I was expecting more scholarly material for a release of this caliber: though it wasn’t a big financial success or is well-known as Schlesinger’s previous film, Midnight Cowboy, it’s still one of the director’s most critically acclaimed films. Though this lack of critical depth is disappointing Criterion still throws some great material about the director and the making of the film.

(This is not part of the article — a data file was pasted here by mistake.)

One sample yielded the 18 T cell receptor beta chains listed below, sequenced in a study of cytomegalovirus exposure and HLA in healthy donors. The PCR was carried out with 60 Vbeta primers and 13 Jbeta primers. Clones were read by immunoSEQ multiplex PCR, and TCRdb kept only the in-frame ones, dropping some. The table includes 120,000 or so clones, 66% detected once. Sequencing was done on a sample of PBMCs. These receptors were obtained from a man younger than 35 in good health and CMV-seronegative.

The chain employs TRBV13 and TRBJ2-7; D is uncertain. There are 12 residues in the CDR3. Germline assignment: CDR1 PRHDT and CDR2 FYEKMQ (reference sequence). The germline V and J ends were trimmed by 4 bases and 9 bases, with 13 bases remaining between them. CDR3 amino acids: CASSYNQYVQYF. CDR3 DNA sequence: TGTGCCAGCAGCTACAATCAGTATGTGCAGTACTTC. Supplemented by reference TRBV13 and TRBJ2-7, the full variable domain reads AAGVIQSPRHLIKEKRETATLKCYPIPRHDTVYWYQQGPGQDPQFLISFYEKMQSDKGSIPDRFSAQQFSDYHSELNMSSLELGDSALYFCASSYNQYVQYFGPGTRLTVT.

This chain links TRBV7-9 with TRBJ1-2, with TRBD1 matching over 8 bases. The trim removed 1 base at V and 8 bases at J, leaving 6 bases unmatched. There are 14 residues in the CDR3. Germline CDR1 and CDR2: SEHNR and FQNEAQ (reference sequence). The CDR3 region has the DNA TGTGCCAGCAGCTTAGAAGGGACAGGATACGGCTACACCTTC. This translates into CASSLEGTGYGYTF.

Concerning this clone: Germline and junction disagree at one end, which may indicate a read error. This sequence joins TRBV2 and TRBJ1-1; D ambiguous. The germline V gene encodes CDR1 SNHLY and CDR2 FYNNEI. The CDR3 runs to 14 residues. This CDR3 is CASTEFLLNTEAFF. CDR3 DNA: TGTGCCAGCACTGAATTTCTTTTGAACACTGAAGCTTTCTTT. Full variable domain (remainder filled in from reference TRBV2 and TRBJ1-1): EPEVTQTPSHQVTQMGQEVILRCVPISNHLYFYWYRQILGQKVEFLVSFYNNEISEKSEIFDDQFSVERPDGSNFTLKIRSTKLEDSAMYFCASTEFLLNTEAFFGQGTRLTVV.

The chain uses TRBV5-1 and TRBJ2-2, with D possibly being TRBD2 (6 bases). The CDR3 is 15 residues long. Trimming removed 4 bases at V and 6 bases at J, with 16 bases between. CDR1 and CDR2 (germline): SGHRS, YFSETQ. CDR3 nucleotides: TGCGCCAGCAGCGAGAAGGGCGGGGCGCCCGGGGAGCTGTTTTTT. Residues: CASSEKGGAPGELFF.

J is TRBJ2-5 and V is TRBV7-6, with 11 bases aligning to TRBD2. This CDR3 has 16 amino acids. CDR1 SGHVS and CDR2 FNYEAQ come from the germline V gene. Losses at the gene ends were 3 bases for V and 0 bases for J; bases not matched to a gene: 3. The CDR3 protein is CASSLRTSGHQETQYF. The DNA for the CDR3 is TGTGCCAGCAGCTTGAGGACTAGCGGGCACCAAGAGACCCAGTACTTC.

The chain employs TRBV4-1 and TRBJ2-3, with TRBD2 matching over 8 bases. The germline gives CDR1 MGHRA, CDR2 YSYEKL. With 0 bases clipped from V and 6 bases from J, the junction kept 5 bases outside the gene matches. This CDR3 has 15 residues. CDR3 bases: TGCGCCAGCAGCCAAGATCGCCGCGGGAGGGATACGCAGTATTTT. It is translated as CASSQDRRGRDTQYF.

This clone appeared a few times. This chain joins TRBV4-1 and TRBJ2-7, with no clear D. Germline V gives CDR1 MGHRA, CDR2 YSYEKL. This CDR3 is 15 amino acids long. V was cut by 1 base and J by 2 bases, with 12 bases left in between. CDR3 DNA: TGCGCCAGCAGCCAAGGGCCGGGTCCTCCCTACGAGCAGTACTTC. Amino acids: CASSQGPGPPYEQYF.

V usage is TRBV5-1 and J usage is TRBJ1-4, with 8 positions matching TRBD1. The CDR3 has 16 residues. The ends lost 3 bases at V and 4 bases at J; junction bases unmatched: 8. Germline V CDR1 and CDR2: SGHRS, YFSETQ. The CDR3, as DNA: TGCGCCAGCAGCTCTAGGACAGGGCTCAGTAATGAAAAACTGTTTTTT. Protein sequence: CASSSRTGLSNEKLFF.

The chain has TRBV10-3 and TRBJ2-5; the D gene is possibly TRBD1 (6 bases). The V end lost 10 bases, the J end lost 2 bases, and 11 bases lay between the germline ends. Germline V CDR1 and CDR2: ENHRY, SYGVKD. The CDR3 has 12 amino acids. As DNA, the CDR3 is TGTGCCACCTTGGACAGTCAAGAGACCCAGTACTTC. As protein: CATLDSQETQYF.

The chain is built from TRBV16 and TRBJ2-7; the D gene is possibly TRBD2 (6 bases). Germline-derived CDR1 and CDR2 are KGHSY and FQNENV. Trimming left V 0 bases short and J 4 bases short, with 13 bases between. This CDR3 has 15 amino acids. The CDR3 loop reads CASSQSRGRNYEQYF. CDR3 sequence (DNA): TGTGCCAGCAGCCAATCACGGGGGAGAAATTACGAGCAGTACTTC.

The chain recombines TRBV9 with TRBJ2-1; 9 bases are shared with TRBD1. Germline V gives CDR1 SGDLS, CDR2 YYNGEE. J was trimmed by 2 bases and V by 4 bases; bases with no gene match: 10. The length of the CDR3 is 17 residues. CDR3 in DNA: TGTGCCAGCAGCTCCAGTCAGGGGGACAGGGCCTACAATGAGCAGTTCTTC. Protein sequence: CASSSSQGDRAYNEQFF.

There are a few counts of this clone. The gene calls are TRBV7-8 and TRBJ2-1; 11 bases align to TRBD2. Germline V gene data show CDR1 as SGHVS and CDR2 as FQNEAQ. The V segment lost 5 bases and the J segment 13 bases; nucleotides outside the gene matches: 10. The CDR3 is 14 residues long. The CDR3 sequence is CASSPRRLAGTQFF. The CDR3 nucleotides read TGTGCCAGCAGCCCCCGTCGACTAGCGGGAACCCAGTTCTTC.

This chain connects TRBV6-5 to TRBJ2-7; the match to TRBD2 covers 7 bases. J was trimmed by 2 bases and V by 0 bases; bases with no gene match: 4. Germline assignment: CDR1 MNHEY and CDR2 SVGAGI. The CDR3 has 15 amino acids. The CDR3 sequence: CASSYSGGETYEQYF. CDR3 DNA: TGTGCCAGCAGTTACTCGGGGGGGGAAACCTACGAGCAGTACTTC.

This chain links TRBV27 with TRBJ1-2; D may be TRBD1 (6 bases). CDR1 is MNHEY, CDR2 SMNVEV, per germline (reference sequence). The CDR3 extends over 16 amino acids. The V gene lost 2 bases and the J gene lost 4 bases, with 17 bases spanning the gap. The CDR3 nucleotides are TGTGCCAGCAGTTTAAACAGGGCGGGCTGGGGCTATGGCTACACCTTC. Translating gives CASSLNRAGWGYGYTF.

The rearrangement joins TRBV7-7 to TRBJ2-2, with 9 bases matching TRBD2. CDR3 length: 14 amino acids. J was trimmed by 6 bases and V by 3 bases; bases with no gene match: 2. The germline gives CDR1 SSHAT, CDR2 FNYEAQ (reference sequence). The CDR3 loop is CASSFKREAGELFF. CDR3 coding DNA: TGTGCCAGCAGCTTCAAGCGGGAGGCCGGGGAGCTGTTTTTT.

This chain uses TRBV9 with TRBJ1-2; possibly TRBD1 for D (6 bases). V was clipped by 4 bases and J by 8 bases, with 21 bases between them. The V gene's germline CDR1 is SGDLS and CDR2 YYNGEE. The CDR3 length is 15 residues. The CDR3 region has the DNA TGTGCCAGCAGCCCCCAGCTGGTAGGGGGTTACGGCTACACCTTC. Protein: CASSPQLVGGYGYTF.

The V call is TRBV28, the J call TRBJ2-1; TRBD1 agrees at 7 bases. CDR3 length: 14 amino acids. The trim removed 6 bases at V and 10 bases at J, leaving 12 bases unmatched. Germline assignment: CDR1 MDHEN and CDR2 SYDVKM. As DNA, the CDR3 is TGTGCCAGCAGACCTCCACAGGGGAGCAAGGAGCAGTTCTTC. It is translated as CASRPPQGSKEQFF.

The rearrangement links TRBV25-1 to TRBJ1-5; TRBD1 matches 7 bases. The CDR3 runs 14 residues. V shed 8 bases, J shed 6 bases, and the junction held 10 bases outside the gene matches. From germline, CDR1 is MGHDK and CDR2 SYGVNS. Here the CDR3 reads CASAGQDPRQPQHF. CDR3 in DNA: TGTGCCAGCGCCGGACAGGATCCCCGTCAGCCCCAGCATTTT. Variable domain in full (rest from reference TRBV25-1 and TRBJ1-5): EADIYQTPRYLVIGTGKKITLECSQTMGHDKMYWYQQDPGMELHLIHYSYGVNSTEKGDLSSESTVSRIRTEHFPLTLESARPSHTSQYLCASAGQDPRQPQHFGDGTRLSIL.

The supplements are primarily interviews, starting with “illustrated audio excerpts” from an April 1975 Q&A session at the AFI with director John Schlesinger. Running around 13-minutes the excerpts feature the filmmaker talking about his process in making films, working with writers—who he says have to let go of the fact their story will become the director’s—how he observes people, particularly in hotel lobbies, and talks extensively about working with actors. Criterion has picked out many portions of him talking about Sunday Bloody Sunday in particular, and how he handled the actors in that film, including issues he had with Murray Head. From here he then talks about music and his paranoia in previewing his films. Though audio only Criterion does display photos and clips from the main feature, usually highlighting what the director is talking about. I’m disappointed we don’t get more, as Criterion has included more content from similar sessions with other directors found on their other releases (Criterion included more than an hours’ worth of a session with Michael Ritchie for their release of Downhill Racer) so I’m hoping they’re saving some of the other material for another Schlesinger release.